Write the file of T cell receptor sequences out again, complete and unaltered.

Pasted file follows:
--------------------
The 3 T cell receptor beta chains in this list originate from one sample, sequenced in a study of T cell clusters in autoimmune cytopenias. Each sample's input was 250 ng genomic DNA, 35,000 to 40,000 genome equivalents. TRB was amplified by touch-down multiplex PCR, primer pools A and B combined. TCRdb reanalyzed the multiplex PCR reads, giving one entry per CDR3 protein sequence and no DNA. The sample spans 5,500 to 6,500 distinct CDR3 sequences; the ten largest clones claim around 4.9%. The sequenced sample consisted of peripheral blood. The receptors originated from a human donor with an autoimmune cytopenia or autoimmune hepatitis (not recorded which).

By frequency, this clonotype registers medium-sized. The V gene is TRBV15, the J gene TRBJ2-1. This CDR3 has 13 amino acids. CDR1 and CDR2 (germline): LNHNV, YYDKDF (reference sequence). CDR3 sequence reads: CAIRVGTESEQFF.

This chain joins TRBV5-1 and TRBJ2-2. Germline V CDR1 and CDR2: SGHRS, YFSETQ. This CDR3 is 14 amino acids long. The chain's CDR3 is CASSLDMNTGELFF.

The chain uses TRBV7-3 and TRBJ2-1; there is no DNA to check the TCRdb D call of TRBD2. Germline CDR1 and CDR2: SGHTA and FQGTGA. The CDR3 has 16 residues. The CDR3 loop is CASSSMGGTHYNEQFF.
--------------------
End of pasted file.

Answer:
The 3 T cell receptor beta chains in this list originate from one sample, sequenced in a study of T cell clusters in autoimmune cytopenias. Each sample's input was 250 ng genomic DNA, 35,000 to 40,000 genome equivalents. TRB was amplified by touch-down multiplex PCR, primer pools A and B combined. TCRdb reanalyzed the multiplex PCR reads, giving one entry per CDR3 protein sequence and no DNA. The sample spans 5,500 to 6,500 distinct CDR3 sequences; the ten largest clones claim around 4.9%. The sequenced sample consisted of peripheral blood. The receptors originated from a human donor with an autoimmune cytopenia or autoimmune hepatitis (not recorded which).

By frequency, this clonotype registers medium-sized. The V gene is TRBV15, the J gene TRBJ2-1. This CDR3 has 13 amino acids. CDR1 and CDR2 (germline): LNHNV, YYDKDF (reference sequence). CDR3 sequence reads: CAIRVGTESEQFF.

This chain joins TRBV5-1 and TRBJ2-2. Germline V CDR1 and CDR2: SGHRS, YFSETQ. This CDR3 is 14 amino acids long. The chain's CDR3 is CASSLDMNTGELFF.

The chain uses TRBV7-3 and TRBJ2-1; there is no DNA to check the TCRdb D call of TRBD2. Germline CDR1 and CDR2: SGHTA and FQGTGA. The CDR3 has 16 residues. The CDR3 loop is CASSSMGGTHYNEQFF.